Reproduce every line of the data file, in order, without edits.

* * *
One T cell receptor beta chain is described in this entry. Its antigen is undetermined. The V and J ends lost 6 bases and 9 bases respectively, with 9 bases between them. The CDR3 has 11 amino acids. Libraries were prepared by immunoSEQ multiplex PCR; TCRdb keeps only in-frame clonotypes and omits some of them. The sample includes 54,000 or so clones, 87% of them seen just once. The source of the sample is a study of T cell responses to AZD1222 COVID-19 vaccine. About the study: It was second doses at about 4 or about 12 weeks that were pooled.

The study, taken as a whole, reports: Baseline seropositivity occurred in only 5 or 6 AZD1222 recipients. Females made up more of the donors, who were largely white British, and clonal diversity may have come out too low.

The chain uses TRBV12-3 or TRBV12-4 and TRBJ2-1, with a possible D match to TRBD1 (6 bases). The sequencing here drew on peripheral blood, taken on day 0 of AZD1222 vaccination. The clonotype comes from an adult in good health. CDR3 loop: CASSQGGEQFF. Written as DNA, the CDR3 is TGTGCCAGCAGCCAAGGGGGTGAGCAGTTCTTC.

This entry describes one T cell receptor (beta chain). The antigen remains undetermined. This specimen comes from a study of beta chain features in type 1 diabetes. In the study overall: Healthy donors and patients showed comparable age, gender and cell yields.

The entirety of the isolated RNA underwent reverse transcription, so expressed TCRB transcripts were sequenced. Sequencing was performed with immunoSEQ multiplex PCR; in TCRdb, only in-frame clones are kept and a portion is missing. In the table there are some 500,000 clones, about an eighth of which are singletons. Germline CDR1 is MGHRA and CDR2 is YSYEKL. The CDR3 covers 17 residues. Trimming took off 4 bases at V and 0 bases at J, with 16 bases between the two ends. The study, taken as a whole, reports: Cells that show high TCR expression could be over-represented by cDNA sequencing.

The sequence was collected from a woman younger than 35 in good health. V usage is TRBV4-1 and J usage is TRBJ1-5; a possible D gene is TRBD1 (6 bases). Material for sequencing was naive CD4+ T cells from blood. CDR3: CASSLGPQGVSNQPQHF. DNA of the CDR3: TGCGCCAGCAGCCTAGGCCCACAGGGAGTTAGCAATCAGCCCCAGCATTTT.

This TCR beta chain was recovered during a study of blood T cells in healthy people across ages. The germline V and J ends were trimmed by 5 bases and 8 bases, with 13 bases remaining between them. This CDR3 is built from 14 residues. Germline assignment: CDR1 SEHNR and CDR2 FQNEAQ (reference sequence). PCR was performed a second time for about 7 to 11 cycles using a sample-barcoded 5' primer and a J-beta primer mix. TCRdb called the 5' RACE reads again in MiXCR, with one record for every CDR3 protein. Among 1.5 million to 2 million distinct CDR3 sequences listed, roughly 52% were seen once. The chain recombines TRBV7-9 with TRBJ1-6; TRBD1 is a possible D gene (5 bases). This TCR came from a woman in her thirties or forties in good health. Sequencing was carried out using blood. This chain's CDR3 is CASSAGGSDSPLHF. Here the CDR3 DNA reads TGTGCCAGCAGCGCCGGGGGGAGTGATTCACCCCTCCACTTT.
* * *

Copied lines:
One T cell receptor beta chain is described in this entry. Its antigen is undetermined. The V and J ends lost 6 bases and 9 bases respectively, with 9 bases between them. The CDR3 has 11 amino acids. Libraries were prepared by immunoSEQ multiplex PCR; TCRdb keeps only in-frame clonotypes and omits some of them. The sample includes 54,000 or so clones, 87% of them seen just once. The source of the sample is a study of T cell responses to AZD1222 COVID-19 vaccine. About the study: It was second doses at about 4 or about 12 weeks that were pooled.

The study, taken as a whole, reports: Baseline seropositivity occurred in only 5 or 6 AZD1222 recipients. Females made up more of the donors, who were largely white British, and clonal diversity may have come out too low.

The chain uses TRBV12-3 or TRBV12-4 and TRBJ2-1, with a possible D match to TRBD1 (6 bases). The sequencing here drew on peripheral blood, taken on day 0 of AZD1222 vaccination. The clonotype comes from an adult in good health. CDR3 loop: CASSQGGEQFF. Written as DNA, the CDR3 is TGTGCCAGCAGCCAAGGGGGTGAGCAGTTCTTC.

This entry describes one T cell receptor (beta chain). The antigen remains undetermined. This specimen comes from a study of beta chain features in type 1 diabetes. In the study overall: Healthy donors and patients showed comparable age, gender and cell yields.

The entirety of the isolated RNA underwent reverse transcription, so expressed TCRB transcripts were sequenced. Sequencing was performed with immunoSEQ multiplex PCR; in TCRdb, only in-frame clones are kept and a portion is missing. In the table there are some 500,000 clones, about an eighth of which are singletons. Germline CDR1 is MGHRA and CDR2 is YSYEKL. The CDR3 covers 17 residues. Trimming took off 4 bases at V and 0 bases at J, with 16 bases between the two ends. The study, taken as a whole, reports: Cells that show high TCR expression could be over-represented by cDNA sequencing.

The sequence was collected from a woman younger than 35 in good health. V usage is TRBV4-1 and J usage is TRBJ1-5; a possible D gene is TRBD1 (6 bases). Material for sequencing was naive CD4+ T cells from blood. CDR3: CASSLGPQGVSNQPQHF. DNA of the CDR3: TGCGCCAGCAGCCTAGGCCCACAGGGAGTTAGCAATCAGCCCCAGCATTTT.

This TCR beta chain was recovered during a study of blood T cells in healthy people across ages. The germline V and J ends were trimmed by 5 bases and 8 bases, with 13 bases remaining between them. This CDR3 is built from 14 residues. Germline assignment: CDR1 SEHNR and CDR2 FQNEAQ (reference sequence). PCR was performed a second time for about 7 to 11 cycles using a sample-barcoded 5' primer and a J-beta primer mix. TCRdb called the 5' RACE reads again in MiXCR, with one record for every CDR3 protein. Among 1.5 million to 2 million distinct CDR3 sequences listed, roughly 52% were seen once. The chain recombines TRBV7-9 with TRBJ1-6; TRBD1 is a possible D gene (5 bases). This TCR came from a woman in her thirties or forties in good health. Sequencing was carried out using blood. This chain's CDR3 is CASSAGGSDSPLHF. Here the CDR3 DNA reads TGTGCCAGCAGCGCCGGGGGGAGTGATTCACCCCTCCACTTT.